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Garry John Martin was born in Burton upon Trent in 1948 and educated at the local Grammar School and Art College. He attended Emmanuel College, Cambridge, where he read English. He subsequently pursued a career as a Systems Analyst in the City of London.  


Eager to be reunited with literature once more, he wrote for Yachting and Boating Weekly for a year or so, documenting a sailing trip that took him halfway around the world. He has made a number of radio broadcasts, once describing his experiences in Kurdish Iraq immediately after the first Gulf War. The journal of that journey became the basis of the novel, A Sane Asylum. This work was accepted by a publisher.  


Needing to complete an unfinished novel, he worked as a schoolmaster for a number of years, first at Brentwood School in Essex then at King Edward’s School in Birmingham, before opening ‘Blythes’ restaurant in Coleshill. Later he opened a bookshop in Knowle.  


The Malvern Publishing Company published his first novel To Weave a Rainbow at that time. The imprint was designed to bring new novelists to the marketplace and even though the book did well, he wasn’t able to pursue a writing career then.  


He visited India intending to write a book about Avatars but produced instead The Boy who Made God Smile. This novella was accepted by Harper Collins in California. 


Beginning as a Writer in Residence at Cranleigh School, he returned to teaching and spent the remainder of his working years at Nottingham High School, specialising in A-level and Oxbridge entrance and nurturing any writing talent he encountered. A number of his former pupils have done well. In his novel The Rotters’ Club Jonathan Coe describes their shared time of bulletin boards and magazines at KES. Robert Macfarlane is a close friend; they edit each other’s work. He also taught the journalists Andrew Billen, Mark Steyn, Mark Keen, Guy Perry and Oliver Smith. 


To date, he has written a dozen novels and three plays.


Writing East Midlands awarded the first volume of his historical trilogy, ‘Orcadian Armada’, a Critical Read at The Literary Consultancy. Robert Macfarlane has endorsed this work.


"Garry Martin's Orcadian trilogy is a superb, sustained feat of historical imagination. Fascinating in its subject matter, wonderful in its curiosity, entertaining in its stories and unorthodox in its patience, the trilogy reminded me of Patrick O'Brian's Aubrey-Maturin novels -- especially in its richness of atmosphere and its attention to detail."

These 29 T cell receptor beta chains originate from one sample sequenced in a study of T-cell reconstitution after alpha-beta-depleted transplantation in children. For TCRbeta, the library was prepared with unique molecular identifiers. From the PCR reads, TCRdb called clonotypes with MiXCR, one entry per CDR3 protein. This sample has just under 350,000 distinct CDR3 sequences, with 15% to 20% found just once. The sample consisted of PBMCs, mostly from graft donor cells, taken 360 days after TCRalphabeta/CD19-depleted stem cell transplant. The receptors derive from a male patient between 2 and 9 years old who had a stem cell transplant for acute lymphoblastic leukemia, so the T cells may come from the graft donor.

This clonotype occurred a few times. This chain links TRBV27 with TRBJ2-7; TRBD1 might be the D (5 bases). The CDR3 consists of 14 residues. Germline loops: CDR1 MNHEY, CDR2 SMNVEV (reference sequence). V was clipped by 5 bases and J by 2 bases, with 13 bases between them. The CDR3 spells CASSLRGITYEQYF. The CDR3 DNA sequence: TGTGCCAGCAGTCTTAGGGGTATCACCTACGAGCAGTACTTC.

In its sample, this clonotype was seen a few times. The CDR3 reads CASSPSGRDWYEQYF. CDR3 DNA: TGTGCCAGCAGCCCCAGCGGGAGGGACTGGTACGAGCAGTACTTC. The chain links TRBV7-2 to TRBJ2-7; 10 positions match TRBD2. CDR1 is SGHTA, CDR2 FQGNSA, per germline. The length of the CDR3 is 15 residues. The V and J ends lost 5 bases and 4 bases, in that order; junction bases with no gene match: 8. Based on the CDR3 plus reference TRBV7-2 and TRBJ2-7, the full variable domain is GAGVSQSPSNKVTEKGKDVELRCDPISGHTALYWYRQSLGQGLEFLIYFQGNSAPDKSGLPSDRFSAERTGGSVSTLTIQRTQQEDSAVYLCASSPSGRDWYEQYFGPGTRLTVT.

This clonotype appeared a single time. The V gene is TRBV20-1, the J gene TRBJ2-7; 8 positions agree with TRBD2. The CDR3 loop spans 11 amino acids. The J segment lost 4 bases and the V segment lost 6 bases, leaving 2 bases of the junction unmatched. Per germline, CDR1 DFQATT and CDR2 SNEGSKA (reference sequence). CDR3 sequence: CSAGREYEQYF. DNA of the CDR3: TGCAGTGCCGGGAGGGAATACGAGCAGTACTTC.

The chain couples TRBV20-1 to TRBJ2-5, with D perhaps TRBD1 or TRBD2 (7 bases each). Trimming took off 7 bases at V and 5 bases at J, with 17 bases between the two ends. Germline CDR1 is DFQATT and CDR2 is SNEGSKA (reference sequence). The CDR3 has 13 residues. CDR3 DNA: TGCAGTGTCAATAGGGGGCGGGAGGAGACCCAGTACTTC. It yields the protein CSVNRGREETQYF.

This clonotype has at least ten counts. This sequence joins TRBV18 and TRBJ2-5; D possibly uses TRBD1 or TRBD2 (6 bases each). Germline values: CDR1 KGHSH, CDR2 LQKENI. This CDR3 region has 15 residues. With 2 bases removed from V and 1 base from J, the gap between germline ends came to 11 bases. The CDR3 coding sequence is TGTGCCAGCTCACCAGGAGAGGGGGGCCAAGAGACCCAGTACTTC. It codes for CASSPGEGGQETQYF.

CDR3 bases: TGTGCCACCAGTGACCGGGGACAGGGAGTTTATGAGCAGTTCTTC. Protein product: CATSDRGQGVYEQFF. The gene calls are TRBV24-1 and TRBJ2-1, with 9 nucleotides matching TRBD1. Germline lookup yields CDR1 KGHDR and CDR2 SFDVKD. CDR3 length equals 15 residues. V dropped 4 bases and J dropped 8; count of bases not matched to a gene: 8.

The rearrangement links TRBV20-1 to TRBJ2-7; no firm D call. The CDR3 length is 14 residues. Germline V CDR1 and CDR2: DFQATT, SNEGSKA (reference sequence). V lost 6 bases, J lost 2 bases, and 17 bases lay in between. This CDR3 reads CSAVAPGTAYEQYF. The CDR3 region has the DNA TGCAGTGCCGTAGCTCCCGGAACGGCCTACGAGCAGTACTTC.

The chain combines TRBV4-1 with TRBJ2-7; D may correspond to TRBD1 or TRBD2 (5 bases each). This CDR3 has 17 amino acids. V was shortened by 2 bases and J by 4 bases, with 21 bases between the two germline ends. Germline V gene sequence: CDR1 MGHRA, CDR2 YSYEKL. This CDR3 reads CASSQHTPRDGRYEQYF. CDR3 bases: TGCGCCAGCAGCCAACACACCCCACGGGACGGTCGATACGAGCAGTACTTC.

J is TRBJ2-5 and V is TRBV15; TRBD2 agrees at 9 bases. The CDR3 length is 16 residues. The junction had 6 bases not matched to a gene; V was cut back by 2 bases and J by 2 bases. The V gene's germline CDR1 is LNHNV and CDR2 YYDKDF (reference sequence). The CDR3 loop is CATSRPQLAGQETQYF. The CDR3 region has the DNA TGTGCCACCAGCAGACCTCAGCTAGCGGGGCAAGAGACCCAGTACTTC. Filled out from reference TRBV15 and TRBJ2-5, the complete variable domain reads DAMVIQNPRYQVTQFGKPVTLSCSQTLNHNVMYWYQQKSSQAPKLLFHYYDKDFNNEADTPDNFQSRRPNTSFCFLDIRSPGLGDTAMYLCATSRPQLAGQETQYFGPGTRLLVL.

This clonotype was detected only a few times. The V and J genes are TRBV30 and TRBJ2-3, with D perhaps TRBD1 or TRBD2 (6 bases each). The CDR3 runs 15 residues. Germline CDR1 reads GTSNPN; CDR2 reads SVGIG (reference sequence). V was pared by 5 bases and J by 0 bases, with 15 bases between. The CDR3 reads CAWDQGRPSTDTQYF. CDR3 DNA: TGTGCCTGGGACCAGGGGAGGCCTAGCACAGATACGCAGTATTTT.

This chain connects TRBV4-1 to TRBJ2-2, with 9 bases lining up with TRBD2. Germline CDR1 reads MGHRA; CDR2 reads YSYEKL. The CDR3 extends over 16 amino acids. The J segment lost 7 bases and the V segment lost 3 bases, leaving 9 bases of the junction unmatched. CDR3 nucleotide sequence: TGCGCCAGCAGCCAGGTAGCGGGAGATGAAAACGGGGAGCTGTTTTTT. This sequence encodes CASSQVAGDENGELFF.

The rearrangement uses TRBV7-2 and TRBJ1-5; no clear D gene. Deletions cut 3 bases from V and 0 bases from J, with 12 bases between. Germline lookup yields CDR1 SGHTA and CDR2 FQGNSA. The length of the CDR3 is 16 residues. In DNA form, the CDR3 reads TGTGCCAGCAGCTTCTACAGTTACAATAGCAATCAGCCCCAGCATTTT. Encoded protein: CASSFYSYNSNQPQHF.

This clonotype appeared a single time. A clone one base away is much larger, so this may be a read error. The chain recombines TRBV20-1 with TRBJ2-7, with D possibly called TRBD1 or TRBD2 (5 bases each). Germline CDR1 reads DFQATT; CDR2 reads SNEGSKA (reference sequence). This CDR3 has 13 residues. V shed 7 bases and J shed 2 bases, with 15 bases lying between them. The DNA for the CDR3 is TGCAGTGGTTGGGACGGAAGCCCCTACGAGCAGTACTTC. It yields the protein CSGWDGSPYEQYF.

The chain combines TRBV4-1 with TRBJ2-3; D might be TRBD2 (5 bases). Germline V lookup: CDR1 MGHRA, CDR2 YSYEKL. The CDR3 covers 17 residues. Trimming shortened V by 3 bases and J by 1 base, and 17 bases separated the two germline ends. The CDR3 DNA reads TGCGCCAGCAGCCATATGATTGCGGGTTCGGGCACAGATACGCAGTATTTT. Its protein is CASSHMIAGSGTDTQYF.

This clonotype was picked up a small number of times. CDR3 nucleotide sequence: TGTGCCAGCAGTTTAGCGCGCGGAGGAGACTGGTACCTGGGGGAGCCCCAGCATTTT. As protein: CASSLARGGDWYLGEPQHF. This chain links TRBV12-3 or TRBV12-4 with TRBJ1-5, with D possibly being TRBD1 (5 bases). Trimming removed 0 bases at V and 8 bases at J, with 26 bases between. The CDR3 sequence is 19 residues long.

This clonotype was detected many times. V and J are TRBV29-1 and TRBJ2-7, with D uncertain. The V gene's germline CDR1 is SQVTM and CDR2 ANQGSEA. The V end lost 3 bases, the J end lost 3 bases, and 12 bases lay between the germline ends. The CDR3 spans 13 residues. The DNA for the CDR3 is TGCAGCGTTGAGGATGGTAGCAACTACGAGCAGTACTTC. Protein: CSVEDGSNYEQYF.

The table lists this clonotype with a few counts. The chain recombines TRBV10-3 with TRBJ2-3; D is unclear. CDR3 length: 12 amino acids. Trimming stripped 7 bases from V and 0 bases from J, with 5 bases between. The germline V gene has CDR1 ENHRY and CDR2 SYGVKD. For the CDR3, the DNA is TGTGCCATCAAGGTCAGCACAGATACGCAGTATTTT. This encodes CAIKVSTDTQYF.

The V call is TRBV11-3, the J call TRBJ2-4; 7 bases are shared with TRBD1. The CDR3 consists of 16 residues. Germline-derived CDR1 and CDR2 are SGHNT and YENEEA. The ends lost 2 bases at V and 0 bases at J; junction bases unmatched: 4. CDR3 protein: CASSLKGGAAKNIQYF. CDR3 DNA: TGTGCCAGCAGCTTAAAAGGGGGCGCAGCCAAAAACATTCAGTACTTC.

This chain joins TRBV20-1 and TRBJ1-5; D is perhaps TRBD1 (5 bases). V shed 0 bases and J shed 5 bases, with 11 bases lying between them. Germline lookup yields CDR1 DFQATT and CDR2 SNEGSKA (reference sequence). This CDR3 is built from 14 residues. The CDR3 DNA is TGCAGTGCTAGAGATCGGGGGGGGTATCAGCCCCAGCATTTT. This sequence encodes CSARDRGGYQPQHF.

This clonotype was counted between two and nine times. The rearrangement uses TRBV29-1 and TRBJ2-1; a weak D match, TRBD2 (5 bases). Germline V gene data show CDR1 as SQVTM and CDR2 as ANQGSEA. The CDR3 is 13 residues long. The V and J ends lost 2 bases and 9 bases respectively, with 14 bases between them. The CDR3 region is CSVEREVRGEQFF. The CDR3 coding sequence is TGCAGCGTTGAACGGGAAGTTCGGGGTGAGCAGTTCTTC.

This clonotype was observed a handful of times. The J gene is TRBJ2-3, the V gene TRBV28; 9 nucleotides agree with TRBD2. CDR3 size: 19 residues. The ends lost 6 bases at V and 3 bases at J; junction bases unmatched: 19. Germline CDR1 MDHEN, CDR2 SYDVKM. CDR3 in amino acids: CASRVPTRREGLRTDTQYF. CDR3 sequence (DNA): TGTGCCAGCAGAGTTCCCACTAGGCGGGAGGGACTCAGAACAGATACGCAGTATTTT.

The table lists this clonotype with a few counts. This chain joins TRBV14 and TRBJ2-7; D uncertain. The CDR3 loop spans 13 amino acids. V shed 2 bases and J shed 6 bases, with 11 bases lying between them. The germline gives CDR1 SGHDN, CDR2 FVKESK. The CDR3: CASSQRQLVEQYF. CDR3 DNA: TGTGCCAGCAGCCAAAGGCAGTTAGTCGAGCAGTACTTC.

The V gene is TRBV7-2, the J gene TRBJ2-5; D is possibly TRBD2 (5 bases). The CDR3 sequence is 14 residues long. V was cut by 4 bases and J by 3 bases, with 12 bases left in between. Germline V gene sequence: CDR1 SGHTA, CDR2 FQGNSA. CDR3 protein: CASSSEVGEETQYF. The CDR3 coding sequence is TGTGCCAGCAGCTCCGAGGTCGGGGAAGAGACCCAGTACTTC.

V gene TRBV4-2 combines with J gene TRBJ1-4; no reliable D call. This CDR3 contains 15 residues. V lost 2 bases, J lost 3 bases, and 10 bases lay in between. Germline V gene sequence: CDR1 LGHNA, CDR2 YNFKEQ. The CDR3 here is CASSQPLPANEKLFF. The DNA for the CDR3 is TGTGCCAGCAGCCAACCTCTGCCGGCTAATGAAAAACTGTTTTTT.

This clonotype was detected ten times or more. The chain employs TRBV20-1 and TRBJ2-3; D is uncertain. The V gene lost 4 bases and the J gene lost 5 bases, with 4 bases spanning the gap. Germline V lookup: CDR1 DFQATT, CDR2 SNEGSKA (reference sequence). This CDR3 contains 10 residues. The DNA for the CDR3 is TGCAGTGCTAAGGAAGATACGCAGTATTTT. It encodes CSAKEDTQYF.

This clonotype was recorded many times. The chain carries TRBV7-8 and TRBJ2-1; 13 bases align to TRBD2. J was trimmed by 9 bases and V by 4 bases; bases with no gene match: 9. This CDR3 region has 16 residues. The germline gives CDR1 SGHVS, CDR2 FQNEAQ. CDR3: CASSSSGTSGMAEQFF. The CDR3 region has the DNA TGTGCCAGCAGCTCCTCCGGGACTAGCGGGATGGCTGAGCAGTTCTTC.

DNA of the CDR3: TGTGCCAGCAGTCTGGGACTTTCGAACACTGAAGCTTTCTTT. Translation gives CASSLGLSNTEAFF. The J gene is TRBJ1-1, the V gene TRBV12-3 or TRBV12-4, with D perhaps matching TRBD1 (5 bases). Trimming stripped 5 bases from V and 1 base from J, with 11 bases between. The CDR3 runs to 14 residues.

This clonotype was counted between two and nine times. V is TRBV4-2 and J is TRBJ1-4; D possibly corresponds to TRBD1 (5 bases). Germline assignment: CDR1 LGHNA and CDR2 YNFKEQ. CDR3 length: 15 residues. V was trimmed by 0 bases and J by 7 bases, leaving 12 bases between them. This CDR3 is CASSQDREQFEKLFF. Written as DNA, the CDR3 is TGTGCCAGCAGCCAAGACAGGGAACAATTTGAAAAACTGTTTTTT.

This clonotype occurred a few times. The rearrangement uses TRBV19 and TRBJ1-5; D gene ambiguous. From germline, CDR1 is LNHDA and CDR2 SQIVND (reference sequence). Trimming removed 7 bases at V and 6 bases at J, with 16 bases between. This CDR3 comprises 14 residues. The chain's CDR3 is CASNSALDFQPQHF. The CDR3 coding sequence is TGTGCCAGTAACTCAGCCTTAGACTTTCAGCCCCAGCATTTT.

[Robert Macfarlane, author of Mountains of the Mind and The Wild Places, The Old Ways and Landmarks.  Former Chair of the Man Booker Prize]


Travels in India created The Boy who made God smile. This work has been developed from a novella into a full-length work under the guidance of Anne Zouroudi and Writing East Midlands as part of their mentoring scheme. His latest work Patchwork – A story of Paris in the Dark has just been awarded a Critical Read at TLC.


One of the stories from the Beneath Napoleon’s Hat collection won the mentoring prize at WEM. Robert Macfarlane has also endorsed this work.

“I read these stories with admiration: each is full of vim and vigour and repartee, and the whole is a curious, provocative mix of cultural history, re-inhabitation, short story and biographical sketch. Concise, witty, alert to the ridiculous, but also to the grand.”


[Robert Macfarlane, author of Mountains of the Mind and The Wild Places, The Old Ways and Landmarks.  Former Chair of the Man Booker Prize]


He has two grown daughters, Ellen and Alice. His partner is the artist, Sue Lewis-Blake, whose work can be seen in the images used on his website:


He writes in the Derbyshire Dales. 

Author's Diary


I'm just returned from Germany and have seen a magnificent medieval hall in Lüneberg where I hope to launch the novel next March. My partner Sue has been awarded a handsome stipend to spend twelve weeks in the beautiful Hanseatic town next year. She has been gifted a studio and an ancient house, renovated in 1646, to paint pictures of her choice. An exhibition will follow. She and her painter friend, Ursula (also a recent major prize winner) held a joint exhibition in Lüneberg four years ago. There is a scene in The Truants that describes the event. Beyond Lüneberg the novel travels to Greifswald, the home of Casper David Friedrich and finally to the island of Rugen - the star of the show and everyone's destination. There is a surprising interest in Germany in literary novels written in English. Most bookshops have an impressive section of contemporary English fiction. Our German friends have therefore encouraged the idea of a launch there.